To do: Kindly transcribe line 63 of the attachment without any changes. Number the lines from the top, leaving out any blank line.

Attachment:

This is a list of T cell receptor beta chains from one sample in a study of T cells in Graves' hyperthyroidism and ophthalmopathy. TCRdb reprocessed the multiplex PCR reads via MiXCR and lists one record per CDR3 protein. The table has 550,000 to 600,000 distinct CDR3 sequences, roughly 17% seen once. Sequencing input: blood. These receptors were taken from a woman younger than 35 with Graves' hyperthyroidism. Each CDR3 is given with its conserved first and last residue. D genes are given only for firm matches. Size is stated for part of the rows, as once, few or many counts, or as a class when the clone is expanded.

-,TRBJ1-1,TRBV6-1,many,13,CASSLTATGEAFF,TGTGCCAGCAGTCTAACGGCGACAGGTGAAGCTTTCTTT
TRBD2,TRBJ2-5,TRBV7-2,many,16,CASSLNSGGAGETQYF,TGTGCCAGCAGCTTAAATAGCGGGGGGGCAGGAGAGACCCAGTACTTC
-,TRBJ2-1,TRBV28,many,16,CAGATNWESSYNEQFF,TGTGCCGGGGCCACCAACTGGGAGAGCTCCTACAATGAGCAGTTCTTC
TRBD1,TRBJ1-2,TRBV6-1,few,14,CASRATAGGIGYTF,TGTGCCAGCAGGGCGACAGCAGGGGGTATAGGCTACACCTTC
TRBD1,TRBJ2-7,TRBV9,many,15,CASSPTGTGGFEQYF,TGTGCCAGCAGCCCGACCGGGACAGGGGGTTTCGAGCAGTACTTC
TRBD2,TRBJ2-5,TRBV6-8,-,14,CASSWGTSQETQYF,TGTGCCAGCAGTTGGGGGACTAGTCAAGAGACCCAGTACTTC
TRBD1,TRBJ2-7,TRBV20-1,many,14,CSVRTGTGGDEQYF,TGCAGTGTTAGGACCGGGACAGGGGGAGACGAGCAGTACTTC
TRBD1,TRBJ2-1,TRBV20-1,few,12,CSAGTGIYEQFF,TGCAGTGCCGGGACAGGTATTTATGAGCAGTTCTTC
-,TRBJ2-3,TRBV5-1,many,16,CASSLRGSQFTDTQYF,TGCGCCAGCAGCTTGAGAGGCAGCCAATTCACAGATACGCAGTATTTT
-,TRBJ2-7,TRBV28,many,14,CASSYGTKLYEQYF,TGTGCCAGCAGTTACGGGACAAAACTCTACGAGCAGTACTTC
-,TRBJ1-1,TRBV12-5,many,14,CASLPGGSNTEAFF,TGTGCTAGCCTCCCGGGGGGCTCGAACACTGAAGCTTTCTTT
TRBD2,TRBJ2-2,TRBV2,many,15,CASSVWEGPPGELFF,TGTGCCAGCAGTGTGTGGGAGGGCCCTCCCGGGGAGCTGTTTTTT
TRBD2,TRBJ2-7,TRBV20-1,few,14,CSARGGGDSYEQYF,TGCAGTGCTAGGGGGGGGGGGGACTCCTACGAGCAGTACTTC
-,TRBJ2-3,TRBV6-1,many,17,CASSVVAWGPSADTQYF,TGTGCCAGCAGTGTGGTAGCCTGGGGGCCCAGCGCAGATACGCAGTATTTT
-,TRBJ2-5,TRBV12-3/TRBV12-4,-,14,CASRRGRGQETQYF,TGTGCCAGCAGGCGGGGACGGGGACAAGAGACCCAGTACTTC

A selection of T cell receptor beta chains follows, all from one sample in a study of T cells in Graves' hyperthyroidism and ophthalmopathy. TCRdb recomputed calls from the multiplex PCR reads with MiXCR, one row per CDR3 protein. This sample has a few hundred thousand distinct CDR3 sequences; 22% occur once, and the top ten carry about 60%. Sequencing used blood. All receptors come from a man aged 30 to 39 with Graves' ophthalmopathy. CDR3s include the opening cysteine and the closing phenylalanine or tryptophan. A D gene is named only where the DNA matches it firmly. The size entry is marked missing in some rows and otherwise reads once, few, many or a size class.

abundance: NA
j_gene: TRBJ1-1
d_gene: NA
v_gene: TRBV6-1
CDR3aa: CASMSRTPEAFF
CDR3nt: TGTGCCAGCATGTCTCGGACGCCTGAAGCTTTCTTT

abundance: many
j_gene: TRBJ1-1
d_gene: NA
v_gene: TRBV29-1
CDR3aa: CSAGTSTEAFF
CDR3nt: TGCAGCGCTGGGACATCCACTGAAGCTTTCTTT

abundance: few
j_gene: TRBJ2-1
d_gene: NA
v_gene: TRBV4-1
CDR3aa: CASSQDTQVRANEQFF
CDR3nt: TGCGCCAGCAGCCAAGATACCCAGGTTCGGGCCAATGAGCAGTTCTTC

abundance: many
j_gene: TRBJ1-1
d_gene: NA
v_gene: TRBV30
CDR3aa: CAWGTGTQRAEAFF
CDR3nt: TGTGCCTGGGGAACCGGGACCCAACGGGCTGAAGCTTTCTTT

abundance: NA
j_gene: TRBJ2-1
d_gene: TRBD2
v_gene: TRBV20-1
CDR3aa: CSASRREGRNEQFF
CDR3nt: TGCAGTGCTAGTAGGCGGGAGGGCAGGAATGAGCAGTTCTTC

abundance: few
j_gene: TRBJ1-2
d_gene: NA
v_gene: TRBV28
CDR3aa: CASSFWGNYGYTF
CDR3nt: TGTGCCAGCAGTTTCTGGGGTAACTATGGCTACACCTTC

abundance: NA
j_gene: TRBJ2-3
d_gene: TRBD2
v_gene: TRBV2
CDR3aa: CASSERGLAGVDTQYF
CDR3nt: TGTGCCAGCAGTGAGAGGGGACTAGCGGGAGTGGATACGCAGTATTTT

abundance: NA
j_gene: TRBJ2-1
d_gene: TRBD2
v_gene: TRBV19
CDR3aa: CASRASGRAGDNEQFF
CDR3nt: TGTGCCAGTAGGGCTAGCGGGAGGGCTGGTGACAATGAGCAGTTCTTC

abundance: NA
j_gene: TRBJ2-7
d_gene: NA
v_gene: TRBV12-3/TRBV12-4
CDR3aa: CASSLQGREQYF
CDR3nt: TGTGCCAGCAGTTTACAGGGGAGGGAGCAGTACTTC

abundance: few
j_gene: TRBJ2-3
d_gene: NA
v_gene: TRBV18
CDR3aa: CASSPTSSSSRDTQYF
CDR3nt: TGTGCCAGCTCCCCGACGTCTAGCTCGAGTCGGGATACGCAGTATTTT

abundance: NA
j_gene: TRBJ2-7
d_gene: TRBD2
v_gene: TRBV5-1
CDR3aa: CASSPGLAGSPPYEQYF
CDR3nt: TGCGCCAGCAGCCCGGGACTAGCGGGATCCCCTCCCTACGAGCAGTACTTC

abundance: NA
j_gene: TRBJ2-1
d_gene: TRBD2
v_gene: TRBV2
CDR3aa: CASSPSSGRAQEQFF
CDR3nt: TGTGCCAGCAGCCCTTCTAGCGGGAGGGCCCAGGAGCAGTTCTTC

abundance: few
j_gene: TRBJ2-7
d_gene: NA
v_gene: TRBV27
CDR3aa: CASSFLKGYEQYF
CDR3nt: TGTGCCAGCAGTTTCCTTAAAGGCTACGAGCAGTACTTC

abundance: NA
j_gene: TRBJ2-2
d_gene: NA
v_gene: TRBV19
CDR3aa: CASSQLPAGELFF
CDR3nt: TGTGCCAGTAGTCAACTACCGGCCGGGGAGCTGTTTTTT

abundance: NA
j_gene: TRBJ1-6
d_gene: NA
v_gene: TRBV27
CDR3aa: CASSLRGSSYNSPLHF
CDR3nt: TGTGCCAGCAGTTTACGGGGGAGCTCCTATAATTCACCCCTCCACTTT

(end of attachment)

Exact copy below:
v_gene: TRBV19